HE was one of the greatest county captains of all time, leading Yorkshire to six County Championships between 1932 and 1939 and to another on the resumption of cricket in 1946.
And he was Yorkshire’s cricket committee chairman when they won another seven Championships between 1959 and 1968, guiding Brian Close’s great side from behind the scenes.
Directly or indirectly, Brian Sellers was involved in the two most successful periods in the club’s history.
But he was also involved in the controversial departures of Close and Raymond Illingworth at the end of the Sixties and start of the Seventies, decisions which helped to dismantle the cricketing empire that Sellers himself had done much to create.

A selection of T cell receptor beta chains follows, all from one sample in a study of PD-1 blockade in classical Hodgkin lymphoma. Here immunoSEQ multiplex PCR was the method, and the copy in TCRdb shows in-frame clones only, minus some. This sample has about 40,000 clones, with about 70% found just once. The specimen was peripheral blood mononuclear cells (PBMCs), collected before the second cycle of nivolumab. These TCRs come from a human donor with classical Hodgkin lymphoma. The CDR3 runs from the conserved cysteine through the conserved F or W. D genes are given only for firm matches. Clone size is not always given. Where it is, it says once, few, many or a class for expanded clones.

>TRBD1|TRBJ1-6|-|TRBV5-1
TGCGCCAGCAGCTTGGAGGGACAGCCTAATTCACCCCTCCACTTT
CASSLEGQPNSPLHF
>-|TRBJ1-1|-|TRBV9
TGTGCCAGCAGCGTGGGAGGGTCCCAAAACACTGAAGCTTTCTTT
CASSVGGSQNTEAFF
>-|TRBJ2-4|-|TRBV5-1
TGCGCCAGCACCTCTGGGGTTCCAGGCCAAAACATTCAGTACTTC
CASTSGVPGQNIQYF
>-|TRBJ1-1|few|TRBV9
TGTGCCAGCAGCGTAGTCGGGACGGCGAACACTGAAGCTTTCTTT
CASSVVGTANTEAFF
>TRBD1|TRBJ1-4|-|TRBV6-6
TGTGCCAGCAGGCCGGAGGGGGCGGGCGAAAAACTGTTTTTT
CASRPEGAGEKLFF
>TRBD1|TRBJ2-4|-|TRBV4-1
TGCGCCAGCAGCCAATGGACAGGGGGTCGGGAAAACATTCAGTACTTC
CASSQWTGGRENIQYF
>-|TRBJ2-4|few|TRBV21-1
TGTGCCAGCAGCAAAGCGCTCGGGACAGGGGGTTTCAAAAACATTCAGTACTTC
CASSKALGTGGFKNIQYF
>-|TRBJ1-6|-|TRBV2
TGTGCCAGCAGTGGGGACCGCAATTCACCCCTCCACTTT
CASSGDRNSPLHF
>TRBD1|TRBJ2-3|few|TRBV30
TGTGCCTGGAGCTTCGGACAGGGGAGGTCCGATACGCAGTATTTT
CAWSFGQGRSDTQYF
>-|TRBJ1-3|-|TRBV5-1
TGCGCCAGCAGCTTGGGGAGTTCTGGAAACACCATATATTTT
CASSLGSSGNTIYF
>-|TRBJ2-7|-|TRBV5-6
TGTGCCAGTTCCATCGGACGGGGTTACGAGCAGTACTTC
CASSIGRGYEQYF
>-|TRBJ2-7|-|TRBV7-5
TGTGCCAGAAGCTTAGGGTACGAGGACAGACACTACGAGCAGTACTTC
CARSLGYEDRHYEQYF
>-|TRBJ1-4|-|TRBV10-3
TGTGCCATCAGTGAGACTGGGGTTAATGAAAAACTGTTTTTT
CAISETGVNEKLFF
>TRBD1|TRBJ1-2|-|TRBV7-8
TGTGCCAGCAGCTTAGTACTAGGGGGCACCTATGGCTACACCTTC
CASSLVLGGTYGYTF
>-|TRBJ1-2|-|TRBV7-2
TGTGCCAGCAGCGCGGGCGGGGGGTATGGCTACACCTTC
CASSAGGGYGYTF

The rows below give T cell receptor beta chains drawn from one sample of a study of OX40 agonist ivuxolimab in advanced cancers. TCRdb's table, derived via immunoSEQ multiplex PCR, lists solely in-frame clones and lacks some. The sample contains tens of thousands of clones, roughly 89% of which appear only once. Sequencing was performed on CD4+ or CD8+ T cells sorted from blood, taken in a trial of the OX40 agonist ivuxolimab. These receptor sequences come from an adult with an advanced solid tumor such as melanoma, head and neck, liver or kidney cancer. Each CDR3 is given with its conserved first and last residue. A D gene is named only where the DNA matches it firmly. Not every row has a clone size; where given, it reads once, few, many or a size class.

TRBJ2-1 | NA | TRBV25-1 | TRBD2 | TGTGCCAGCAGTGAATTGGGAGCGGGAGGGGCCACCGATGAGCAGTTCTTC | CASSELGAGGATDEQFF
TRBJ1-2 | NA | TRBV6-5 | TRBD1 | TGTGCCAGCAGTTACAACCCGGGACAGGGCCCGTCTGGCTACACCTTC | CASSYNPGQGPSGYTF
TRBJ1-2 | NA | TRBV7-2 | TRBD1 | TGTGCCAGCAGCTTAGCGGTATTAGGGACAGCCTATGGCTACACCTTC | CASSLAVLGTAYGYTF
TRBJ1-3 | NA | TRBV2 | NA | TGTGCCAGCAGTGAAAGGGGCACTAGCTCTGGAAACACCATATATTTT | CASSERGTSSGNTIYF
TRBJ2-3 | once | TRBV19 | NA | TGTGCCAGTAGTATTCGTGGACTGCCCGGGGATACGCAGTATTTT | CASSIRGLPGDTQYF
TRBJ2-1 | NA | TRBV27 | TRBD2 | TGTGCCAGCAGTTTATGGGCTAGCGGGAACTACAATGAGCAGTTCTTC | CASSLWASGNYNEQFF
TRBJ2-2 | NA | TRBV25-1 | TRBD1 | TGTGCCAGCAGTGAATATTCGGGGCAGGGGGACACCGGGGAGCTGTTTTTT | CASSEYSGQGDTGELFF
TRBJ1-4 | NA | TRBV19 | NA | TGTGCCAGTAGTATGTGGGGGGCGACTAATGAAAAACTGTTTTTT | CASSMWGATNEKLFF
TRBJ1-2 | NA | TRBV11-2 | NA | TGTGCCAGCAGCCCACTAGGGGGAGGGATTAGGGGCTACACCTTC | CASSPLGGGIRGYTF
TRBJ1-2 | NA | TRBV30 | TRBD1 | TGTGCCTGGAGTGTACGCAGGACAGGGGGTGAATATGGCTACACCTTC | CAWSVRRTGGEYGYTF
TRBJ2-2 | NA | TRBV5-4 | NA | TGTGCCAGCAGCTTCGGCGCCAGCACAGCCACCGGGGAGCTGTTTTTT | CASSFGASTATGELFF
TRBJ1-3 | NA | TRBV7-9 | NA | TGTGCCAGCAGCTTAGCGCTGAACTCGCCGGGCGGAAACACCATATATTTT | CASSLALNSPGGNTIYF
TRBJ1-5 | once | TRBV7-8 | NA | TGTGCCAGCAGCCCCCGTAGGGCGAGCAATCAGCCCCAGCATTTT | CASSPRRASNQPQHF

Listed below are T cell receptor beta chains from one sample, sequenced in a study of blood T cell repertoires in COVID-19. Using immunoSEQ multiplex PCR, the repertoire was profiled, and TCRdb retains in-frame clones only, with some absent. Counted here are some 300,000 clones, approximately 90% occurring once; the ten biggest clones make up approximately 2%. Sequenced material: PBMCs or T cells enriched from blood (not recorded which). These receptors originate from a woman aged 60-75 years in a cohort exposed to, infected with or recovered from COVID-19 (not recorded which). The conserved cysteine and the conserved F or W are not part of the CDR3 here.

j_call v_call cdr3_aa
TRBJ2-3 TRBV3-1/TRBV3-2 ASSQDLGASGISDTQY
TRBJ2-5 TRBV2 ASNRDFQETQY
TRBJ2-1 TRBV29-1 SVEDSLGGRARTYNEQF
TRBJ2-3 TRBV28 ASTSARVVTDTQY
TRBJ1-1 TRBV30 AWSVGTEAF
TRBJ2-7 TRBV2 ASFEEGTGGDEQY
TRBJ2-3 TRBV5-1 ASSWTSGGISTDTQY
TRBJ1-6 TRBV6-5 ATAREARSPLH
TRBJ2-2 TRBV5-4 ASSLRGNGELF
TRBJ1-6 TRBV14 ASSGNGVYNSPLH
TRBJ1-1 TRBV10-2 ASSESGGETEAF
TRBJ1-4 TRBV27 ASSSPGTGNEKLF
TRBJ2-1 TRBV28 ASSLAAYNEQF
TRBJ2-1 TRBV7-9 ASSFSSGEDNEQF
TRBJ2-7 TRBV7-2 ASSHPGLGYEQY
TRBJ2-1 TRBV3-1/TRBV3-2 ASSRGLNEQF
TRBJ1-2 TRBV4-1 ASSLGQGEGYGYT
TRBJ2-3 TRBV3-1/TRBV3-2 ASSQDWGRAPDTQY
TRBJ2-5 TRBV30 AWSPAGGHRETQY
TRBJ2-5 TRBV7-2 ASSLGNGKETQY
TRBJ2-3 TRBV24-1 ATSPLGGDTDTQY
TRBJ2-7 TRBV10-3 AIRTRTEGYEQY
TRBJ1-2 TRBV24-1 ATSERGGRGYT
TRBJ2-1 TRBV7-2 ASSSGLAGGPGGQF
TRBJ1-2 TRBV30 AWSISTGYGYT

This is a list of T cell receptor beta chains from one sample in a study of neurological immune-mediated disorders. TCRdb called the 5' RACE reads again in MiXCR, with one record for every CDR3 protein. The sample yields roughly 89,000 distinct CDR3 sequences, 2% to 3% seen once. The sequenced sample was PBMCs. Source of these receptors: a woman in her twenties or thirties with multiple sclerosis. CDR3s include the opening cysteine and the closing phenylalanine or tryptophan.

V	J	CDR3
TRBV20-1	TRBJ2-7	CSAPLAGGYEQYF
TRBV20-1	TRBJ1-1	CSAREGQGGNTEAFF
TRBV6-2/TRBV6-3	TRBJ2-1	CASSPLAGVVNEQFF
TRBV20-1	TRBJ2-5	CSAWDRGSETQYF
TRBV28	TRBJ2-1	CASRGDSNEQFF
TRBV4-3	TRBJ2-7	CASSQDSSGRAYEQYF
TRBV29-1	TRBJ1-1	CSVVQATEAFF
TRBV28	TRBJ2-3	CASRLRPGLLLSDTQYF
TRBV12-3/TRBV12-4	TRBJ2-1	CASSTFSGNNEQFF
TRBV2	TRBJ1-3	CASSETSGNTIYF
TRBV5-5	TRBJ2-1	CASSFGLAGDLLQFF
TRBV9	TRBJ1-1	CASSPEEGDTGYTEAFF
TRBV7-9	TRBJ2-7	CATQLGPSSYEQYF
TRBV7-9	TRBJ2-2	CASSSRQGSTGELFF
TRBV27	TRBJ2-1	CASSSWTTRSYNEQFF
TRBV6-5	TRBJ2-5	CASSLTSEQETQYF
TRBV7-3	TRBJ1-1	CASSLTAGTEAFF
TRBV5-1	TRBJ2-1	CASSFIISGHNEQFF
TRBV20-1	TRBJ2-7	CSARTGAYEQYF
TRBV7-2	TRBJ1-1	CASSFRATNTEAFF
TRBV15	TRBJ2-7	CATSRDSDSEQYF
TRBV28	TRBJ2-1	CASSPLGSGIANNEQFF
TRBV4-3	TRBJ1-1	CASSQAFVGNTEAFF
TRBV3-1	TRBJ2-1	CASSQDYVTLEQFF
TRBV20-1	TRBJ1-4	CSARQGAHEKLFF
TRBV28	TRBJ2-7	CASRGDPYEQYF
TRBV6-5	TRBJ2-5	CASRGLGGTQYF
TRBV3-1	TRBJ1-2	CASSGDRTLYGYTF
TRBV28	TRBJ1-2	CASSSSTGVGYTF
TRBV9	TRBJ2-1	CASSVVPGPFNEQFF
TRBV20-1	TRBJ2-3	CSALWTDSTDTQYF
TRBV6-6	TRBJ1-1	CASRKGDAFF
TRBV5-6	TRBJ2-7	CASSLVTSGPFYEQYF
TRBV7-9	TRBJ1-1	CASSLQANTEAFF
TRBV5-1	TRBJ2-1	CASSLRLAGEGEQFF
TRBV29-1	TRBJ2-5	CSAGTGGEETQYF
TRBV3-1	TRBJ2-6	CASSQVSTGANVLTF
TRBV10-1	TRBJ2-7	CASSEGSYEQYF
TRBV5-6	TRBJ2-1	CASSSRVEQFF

The clue as to why Sellers’s legacy has a yin and yang quality is reflected in the sub-title of a new biography of him.
Mark Rowe’s book, the latest in the Association of Cricket Statisticians Lives in Cricket series, is sub-titled “Yorkshire Tyrant”, which hardly conjures images of a conciliatory character.
Tall and thick-set, with a no-nonsense manner, Sellers was what might kindly be described as a disciplinarian.
Less kindly, he was a bully and an autocrat whose “very certainty that he knew what was best brought his downfall”, says Rowe, “and let his club in for decades of trouble”.
Born in Keighley, West Yorkshire, in 1907, Sellers was a modest batsman who might nowadays have got nowhere near the Yorkshire first team.